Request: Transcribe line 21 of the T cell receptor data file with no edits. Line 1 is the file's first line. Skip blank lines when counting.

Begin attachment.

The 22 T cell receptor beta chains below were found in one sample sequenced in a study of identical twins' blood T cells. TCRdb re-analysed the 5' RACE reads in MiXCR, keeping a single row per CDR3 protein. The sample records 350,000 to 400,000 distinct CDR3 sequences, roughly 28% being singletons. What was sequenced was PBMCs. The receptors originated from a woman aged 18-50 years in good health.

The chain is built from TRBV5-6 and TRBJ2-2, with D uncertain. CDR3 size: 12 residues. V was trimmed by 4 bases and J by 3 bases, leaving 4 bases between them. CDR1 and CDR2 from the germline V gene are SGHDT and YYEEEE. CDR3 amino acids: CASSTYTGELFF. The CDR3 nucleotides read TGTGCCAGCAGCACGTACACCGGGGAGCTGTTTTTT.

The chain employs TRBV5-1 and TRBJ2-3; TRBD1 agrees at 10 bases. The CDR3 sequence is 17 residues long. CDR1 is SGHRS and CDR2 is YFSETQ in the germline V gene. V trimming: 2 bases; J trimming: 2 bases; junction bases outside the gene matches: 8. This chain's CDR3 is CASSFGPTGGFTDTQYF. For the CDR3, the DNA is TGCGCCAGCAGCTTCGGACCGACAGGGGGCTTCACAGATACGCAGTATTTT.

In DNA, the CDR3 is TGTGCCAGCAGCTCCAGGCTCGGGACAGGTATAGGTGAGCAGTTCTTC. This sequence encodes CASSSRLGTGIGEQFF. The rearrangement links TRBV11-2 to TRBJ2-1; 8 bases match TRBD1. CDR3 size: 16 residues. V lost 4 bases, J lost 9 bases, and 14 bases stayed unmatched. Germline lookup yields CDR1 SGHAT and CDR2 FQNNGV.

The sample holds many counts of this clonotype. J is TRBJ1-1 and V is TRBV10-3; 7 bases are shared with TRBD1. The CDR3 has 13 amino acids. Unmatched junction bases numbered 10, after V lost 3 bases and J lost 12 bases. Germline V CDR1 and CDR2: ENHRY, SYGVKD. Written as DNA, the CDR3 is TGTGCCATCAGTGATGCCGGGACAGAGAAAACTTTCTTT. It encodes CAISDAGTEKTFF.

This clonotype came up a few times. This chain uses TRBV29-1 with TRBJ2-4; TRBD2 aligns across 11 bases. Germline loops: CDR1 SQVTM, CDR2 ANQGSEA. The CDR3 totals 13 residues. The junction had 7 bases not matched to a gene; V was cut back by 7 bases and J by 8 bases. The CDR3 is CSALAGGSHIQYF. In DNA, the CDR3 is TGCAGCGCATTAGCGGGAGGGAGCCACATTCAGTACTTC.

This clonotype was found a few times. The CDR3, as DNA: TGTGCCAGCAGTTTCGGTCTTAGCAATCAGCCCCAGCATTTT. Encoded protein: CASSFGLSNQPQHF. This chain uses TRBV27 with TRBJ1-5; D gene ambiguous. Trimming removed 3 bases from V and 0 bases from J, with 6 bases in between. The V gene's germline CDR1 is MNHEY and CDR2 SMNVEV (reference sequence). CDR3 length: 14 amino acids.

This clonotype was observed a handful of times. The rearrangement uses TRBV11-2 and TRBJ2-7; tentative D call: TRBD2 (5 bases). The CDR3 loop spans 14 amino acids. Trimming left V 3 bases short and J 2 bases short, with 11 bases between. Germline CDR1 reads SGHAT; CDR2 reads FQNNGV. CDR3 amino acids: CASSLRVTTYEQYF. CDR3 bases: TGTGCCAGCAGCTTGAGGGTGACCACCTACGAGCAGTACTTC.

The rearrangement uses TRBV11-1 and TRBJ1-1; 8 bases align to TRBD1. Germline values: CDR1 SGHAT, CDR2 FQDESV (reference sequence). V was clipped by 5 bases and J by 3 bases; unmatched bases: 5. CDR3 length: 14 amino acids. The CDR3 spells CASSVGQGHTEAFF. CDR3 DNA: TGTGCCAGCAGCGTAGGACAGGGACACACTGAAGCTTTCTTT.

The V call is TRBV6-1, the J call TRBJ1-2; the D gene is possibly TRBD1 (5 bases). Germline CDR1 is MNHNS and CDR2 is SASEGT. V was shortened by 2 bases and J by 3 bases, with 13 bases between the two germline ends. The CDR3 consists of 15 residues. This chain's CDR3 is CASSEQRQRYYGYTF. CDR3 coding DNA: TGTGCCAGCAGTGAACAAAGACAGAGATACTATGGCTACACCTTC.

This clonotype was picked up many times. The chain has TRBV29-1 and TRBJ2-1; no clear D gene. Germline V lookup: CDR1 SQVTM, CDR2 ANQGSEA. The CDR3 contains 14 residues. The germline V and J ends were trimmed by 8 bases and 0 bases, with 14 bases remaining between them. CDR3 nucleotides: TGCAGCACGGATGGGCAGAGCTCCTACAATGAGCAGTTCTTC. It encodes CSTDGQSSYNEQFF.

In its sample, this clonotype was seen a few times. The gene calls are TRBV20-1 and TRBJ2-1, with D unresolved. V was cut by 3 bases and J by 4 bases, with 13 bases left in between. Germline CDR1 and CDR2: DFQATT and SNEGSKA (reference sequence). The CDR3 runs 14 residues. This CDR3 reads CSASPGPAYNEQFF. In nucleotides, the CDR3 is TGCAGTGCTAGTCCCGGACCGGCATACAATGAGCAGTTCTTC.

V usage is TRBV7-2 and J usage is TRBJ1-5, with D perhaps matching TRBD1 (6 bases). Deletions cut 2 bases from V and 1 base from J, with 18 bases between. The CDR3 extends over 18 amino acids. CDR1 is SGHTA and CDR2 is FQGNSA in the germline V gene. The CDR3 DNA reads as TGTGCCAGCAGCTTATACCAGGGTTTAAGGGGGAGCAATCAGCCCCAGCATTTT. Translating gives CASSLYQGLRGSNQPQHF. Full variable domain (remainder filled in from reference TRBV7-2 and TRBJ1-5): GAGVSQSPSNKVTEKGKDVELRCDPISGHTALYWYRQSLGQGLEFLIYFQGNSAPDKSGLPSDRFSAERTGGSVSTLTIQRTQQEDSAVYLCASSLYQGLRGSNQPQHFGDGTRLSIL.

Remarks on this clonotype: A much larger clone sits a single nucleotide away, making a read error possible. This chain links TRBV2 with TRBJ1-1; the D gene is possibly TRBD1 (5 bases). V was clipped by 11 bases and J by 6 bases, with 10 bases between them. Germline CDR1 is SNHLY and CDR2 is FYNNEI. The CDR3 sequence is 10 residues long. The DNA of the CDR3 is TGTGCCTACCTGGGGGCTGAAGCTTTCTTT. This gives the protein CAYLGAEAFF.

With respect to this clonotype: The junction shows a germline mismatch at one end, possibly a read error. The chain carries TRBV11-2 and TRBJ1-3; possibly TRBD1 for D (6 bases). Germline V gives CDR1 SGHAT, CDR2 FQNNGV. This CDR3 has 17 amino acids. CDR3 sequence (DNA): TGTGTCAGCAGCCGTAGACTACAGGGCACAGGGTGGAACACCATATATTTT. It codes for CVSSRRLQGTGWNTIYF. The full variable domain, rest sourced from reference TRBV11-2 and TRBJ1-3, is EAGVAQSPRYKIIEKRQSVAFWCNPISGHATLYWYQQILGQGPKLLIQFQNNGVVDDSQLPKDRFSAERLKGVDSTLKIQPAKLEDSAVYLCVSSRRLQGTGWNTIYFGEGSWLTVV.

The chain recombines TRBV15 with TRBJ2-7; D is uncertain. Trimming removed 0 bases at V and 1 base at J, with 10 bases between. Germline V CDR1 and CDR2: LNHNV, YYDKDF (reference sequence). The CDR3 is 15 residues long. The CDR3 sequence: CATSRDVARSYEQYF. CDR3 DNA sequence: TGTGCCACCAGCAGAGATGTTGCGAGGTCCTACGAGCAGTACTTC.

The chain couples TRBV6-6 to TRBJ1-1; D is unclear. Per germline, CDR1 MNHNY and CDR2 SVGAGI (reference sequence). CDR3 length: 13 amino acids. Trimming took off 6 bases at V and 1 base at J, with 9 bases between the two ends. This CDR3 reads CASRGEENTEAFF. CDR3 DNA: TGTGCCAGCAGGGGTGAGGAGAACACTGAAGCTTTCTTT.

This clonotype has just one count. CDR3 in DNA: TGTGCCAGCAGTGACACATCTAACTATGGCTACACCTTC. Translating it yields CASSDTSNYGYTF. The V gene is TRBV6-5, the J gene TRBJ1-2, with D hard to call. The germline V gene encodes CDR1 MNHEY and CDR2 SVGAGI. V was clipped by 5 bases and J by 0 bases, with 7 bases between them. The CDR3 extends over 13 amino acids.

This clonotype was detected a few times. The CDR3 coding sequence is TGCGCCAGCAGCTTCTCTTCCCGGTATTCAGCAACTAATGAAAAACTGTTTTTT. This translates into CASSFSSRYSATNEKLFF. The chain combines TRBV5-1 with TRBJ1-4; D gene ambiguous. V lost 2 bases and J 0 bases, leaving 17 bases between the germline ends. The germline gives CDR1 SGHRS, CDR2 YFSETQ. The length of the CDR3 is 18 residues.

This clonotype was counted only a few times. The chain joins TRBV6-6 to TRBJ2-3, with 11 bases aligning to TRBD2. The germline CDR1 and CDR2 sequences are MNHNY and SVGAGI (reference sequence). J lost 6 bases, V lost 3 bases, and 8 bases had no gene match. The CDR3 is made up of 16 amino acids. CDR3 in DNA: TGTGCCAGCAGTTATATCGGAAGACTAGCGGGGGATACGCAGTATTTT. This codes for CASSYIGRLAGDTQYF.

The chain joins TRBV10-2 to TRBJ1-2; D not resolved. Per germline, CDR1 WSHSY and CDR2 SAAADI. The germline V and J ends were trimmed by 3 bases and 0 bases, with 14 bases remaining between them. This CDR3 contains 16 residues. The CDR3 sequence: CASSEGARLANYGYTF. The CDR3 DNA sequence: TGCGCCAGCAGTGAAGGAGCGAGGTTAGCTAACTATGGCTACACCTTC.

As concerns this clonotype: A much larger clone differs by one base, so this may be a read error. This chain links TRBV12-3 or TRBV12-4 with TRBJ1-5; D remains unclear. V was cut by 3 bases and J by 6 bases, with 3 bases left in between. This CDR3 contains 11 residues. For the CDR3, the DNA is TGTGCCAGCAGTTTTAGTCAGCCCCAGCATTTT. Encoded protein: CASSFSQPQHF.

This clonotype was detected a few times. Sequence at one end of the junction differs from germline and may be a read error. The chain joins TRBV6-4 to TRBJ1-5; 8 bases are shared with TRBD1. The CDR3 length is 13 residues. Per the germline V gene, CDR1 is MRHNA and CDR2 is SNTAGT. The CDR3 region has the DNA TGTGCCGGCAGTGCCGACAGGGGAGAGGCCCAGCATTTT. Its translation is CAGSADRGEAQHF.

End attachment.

The chain joins TRBV10-2 to TRBJ1-2; D not resolved. Per germline, CDR1 WSHSY and CDR2 SAAADI. The germline V and J ends were trimmed by 3 bases and 0 bases, with 14 bases remaining between them. This CDR3 contains 16 residues. The CDR3 sequence: CASSEGARLANYGYTF. The CDR3 DNA sequence: TGCGCCAGCAGTGAAGGAGCGAGGTTAGCTAACTATGGCTACACCTTC.